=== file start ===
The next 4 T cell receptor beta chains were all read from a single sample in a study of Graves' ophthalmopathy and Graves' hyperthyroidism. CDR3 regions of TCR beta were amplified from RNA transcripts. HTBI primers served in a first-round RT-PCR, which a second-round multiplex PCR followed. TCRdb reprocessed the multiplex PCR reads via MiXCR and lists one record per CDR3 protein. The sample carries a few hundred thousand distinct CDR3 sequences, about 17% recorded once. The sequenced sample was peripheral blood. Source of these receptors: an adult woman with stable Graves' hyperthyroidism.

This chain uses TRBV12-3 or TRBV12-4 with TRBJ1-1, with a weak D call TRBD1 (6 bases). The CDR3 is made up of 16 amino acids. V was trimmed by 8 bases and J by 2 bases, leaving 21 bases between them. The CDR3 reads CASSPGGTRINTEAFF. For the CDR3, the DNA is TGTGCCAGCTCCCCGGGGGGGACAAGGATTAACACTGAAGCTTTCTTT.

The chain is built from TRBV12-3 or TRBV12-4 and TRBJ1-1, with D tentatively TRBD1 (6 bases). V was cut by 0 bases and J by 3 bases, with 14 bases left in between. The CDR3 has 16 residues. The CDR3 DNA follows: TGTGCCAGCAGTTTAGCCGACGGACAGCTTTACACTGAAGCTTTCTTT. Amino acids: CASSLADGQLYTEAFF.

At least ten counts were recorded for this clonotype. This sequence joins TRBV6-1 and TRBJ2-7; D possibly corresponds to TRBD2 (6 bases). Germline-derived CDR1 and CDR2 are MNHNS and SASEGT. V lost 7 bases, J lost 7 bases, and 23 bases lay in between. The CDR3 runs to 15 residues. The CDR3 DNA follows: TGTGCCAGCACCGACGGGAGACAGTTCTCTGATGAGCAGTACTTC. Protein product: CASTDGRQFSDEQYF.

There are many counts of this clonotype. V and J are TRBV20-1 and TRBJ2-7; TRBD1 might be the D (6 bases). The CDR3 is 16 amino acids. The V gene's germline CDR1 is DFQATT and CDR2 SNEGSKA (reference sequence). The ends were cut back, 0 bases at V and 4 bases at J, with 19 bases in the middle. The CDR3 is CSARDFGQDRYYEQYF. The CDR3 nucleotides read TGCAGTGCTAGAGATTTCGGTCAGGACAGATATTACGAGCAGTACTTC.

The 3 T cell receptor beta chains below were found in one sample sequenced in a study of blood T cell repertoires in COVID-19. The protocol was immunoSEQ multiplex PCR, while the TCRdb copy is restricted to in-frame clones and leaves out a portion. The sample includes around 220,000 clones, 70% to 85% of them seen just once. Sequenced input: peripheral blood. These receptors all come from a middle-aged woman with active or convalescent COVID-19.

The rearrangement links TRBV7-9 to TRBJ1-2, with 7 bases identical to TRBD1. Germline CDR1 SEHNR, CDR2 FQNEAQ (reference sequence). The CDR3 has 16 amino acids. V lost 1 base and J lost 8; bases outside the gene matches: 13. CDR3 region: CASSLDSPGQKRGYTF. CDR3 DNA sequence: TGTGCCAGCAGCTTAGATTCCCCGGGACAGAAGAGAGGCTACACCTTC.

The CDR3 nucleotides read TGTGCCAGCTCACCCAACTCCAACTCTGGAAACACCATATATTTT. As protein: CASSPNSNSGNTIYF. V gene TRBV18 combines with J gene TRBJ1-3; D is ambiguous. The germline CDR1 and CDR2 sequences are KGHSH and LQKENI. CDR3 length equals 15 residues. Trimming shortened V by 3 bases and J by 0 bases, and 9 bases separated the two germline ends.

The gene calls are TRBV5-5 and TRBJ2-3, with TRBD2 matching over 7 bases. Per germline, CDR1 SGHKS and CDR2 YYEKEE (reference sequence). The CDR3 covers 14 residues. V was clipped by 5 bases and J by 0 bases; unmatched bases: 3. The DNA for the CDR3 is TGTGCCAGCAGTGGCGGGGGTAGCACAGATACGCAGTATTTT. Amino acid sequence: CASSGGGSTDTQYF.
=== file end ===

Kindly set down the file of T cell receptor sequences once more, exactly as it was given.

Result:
The next 4 T cell receptor beta chains were all read from a single sample in a study of Graves' ophthalmopathy and Graves' hyperthyroidism. CDR3 regions of TCR beta were amplified from RNA transcripts. HTBI primers served in a first-round RT-PCR, which a second-round multiplex PCR followed. TCRdb reprocessed the multiplex PCR reads via MiXCR and lists one record per CDR3 protein. The sample carries a few hundred thousand distinct CDR3 sequences, about 17% recorded once. The sequenced sample was peripheral blood. Source of these receptors: an adult woman with stable Graves' hyperthyroidism.

This chain uses TRBV12-3 or TRBV12-4 with TRBJ1-1, with a weak D call TRBD1 (6 bases). The CDR3 is made up of 16 amino acids. V was trimmed by 8 bases and J by 2 bases, leaving 21 bases between them. The CDR3 reads CASSPGGTRINTEAFF. For the CDR3, the DNA is TGTGCCAGCTCCCCGGGGGGGACAAGGATTAACACTGAAGCTTTCTTT.

The chain is built from TRBV12-3 or TRBV12-4 and TRBJ1-1, with D tentatively TRBD1 (6 bases). V was cut by 0 bases and J by 3 bases, with 14 bases left in between. The CDR3 has 16 residues. The CDR3 DNA follows: TGTGCCAGCAGTTTAGCCGACGGACAGCTTTACACTGAAGCTTTCTTT. Amino acids: CASSLADGQLYTEAFF.

At least ten counts were recorded for this clonotype. This sequence joins TRBV6-1 and TRBJ2-7; D possibly corresponds to TRBD2 (6 bases). Germline-derived CDR1 and CDR2 are MNHNS and SASEGT. V lost 7 bases, J lost 7 bases, and 23 bases lay in between. The CDR3 runs to 15 residues. The CDR3 DNA follows: TGTGCCAGCACCGACGGGAGACAGTTCTCTGATGAGCAGTACTTC. Protein product: CASTDGRQFSDEQYF.

There are many counts of this clonotype. V and J are TRBV20-1 and TRBJ2-7; TRBD1 might be the D (6 bases). The CDR3 is 16 amino acids. The V gene's germline CDR1 is DFQATT and CDR2 SNEGSKA (reference sequence). The ends were cut back, 0 bases at V and 4 bases at J, with 19 bases in the middle. The CDR3 is CSARDFGQDRYYEQYF. The CDR3 nucleotides read TGCAGTGCTAGAGATTTCGGTCAGGACAGATATTACGAGCAGTACTTC.

The 3 T cell receptor beta chains below were found in one sample sequenced in a study of blood T cell repertoires in COVID-19. The protocol was immunoSEQ multiplex PCR, while the TCRdb copy is restricted to in-frame clones and leaves out a portion. The sample includes around 220,000 clones, 70% to 85% of them seen just once. Sequenced input: peripheral blood. These receptors all come from a middle-aged woman with active or convalescent COVID-19.

The rearrangement links TRBV7-9 to TRBJ1-2, with 7 bases identical to TRBD1. Germline CDR1 SEHNR, CDR2 FQNEAQ (reference sequence). The CDR3 has 16 amino acids. V lost 1 base and J lost 8; bases outside the gene matches: 13. CDR3 region: CASSLDSPGQKRGYTF. CDR3 DNA sequence: TGTGCCAGCAGCTTAGATTCCCCGGGACAGAAGAGAGGCTACACCTTC.

The CDR3 nucleotides read TGTGCCAGCTCACCCAACTCCAACTCTGGAAACACCATATATTTT. As protein: CASSPNSNSGNTIYF. V gene TRBV18 combines with J gene TRBJ1-3; D is ambiguous. The germline CDR1 and CDR2 sequences are KGHSH and LQKENI. CDR3 length equals 15 residues. Trimming shortened V by 3 bases and J by 0 bases, and 9 bases separated the two germline ends.

The gene calls are TRBV5-5 and TRBJ2-3, with TRBD2 matching over 7 bases. Per germline, CDR1 SGHKS and CDR2 YYEKEE (reference sequence). The CDR3 covers 14 residues. V was clipped by 5 bases and J by 0 bases; unmatched bases: 3. The DNA for the CDR3 is TGTGCCAGCAGTGGCGGGGGTAGCACAGATACGCAGTATTTT. Amino acid sequence: CASSGGGSTDTQYF.